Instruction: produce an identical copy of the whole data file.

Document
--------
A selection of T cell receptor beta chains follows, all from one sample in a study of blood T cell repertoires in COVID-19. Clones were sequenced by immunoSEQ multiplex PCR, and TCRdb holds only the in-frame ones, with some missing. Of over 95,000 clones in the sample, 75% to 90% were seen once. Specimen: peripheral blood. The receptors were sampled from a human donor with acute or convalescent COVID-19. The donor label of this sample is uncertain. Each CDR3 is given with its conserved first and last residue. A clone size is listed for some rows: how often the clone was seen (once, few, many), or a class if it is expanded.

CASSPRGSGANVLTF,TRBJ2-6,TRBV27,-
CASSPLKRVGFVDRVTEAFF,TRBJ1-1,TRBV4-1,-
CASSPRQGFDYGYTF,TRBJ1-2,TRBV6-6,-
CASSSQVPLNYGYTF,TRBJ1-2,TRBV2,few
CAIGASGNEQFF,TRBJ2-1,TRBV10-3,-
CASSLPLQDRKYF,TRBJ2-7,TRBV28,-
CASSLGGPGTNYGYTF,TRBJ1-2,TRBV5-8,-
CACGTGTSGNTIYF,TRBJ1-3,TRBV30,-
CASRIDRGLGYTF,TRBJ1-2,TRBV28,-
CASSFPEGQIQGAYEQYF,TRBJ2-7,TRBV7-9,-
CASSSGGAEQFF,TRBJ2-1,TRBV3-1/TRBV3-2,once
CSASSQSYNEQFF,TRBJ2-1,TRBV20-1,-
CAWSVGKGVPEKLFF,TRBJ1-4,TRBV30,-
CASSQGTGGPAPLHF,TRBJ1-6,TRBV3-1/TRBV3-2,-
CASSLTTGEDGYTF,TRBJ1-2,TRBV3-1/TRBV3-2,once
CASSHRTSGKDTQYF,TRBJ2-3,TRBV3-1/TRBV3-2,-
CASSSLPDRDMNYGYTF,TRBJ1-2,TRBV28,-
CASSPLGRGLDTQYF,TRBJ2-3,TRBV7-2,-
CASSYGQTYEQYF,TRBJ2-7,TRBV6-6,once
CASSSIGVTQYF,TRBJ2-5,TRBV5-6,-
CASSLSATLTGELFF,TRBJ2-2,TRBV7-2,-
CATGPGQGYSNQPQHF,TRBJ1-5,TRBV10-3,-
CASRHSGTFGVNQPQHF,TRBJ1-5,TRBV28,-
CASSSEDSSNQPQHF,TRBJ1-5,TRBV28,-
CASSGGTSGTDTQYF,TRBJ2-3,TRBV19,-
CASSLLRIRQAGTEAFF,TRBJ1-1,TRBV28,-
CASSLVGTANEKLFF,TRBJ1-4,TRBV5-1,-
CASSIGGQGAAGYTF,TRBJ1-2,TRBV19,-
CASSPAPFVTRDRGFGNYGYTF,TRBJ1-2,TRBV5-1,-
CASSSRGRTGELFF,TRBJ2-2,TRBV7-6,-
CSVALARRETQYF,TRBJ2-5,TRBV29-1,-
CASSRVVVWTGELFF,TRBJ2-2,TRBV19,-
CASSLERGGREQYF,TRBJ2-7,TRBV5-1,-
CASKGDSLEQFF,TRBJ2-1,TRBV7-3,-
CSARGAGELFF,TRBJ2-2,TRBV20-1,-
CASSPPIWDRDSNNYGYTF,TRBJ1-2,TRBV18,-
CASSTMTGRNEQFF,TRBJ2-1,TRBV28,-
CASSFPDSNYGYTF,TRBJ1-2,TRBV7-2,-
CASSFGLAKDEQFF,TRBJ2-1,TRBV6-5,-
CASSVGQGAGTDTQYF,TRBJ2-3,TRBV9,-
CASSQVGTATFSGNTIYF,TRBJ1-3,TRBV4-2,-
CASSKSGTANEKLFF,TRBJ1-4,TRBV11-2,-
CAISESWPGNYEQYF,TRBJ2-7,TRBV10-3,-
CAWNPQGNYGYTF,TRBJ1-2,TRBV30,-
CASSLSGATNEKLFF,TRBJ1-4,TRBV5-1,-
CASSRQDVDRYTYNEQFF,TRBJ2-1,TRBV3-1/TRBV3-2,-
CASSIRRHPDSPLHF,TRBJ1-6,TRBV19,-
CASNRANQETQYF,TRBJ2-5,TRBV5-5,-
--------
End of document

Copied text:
A selection of T cell receptor beta chains follows, all from one sample in a study of blood T cell repertoires in COVID-19. Clones were sequenced by immunoSEQ multiplex PCR, and TCRdb holds only the in-frame ones, with some missing. Of over 95,000 clones in the sample, 75% to 90% were seen once. Specimen: peripheral blood. The receptors were sampled from a human donor with acute or convalescent COVID-19. The donor label of this sample is uncertain. Each CDR3 is given with its conserved first and last residue. A clone size is listed for some rows: how often the clone was seen (once, few, many), or a class if it is expanded.

CASSPRGSGANVLTF,TRBJ2-6,TRBV27,-
CASSPLKRVGFVDRVTEAFF,TRBJ1-1,TRBV4-1,-
CASSPRQGFDYGYTF,TRBJ1-2,TRBV6-6,-
CASSSQVPLNYGYTF,TRBJ1-2,TRBV2,few
CAIGASGNEQFF,TRBJ2-1,TRBV10-3,-
CASSLPLQDRKYF,TRBJ2-7,TRBV28,-
CASSLGGPGTNYGYTF,TRBJ1-2,TRBV5-8,-
CACGTGTSGNTIYF,TRBJ1-3,TRBV30,-
CASRIDRGLGYTF,TRBJ1-2,TRBV28,-
CASSFPEGQIQGAYEQYF,TRBJ2-7,TRBV7-9,-
CASSSGGAEQFF,TRBJ2-1,TRBV3-1/TRBV3-2,once
CSASSQSYNEQFF,TRBJ2-1,TRBV20-1,-
CAWSVGKGVPEKLFF,TRBJ1-4,TRBV30,-
CASSQGTGGPAPLHF,TRBJ1-6,TRBV3-1/TRBV3-2,-
CASSLTTGEDGYTF,TRBJ1-2,TRBV3-1/TRBV3-2,once
CASSHRTSGKDTQYF,TRBJ2-3,TRBV3-1/TRBV3-2,-
CASSSLPDRDMNYGYTF,TRBJ1-2,TRBV28,-
CASSPLGRGLDTQYF,TRBJ2-3,TRBV7-2,-
CASSYGQTYEQYF,TRBJ2-7,TRBV6-6,once
CASSSIGVTQYF,TRBJ2-5,TRBV5-6,-
CASSLSATLTGELFF,TRBJ2-2,TRBV7-2,-
CATGPGQGYSNQPQHF,TRBJ1-5,TRBV10-3,-
CASRHSGTFGVNQPQHF,TRBJ1-5,TRBV28,-
CASSSEDSSNQPQHF,TRBJ1-5,TRBV28,-
CASSGGTSGTDTQYF,TRBJ2-3,TRBV19,-
CASSLLRIRQAGTEAFF,TRBJ1-1,TRBV28,-
CASSLVGTANEKLFF,TRBJ1-4,TRBV5-1,-
CASSIGGQGAAGYTF,TRBJ1-2,TRBV19,-
CASSPAPFVTRDRGFGNYGYTF,TRBJ1-2,TRBV5-1,-
CASSSRGRTGELFF,TRBJ2-2,TRBV7-6,-
CSVALARRETQYF,TRBJ2-5,TRBV29-1,-
CASSRVVVWTGELFF,TRBJ2-2,TRBV19,-
CASSLERGGREQYF,TRBJ2-7,TRBV5-1,-
CASKGDSLEQFF,TRBJ2-1,TRBV7-3,-
CSARGAGELFF,TRBJ2-2,TRBV20-1,-
CASSPPIWDRDSNNYGYTF,TRBJ1-2,TRBV18,-
CASSTMTGRNEQFF,TRBJ2-1,TRBV28,-
CASSFPDSNYGYTF,TRBJ1-2,TRBV7-2,-
CASSFGLAKDEQFF,TRBJ2-1,TRBV6-5,-
CASSVGQGAGTDTQYF,TRBJ2-3,TRBV9,-
CASSQVGTATFSGNTIYF,TRBJ1-3,TRBV4-2,-
CASSKSGTANEKLFF,TRBJ1-4,TRBV11-2,-
CAISESWPGNYEQYF,TRBJ2-7,TRBV10-3,-
CAWNPQGNYGYTF,TRBJ1-2,TRBV30,-
CASSLSGATNEKLFF,TRBJ1-4,TRBV5-1,-
CASSRQDVDRYTYNEQFF,TRBJ2-1,TRBV3-1/TRBV3-2,-
CASSIRRHPDSPLHF,TRBJ1-6,TRBV19,-
CASNRANQETQYF,TRBJ2-5,TRBV5-5,-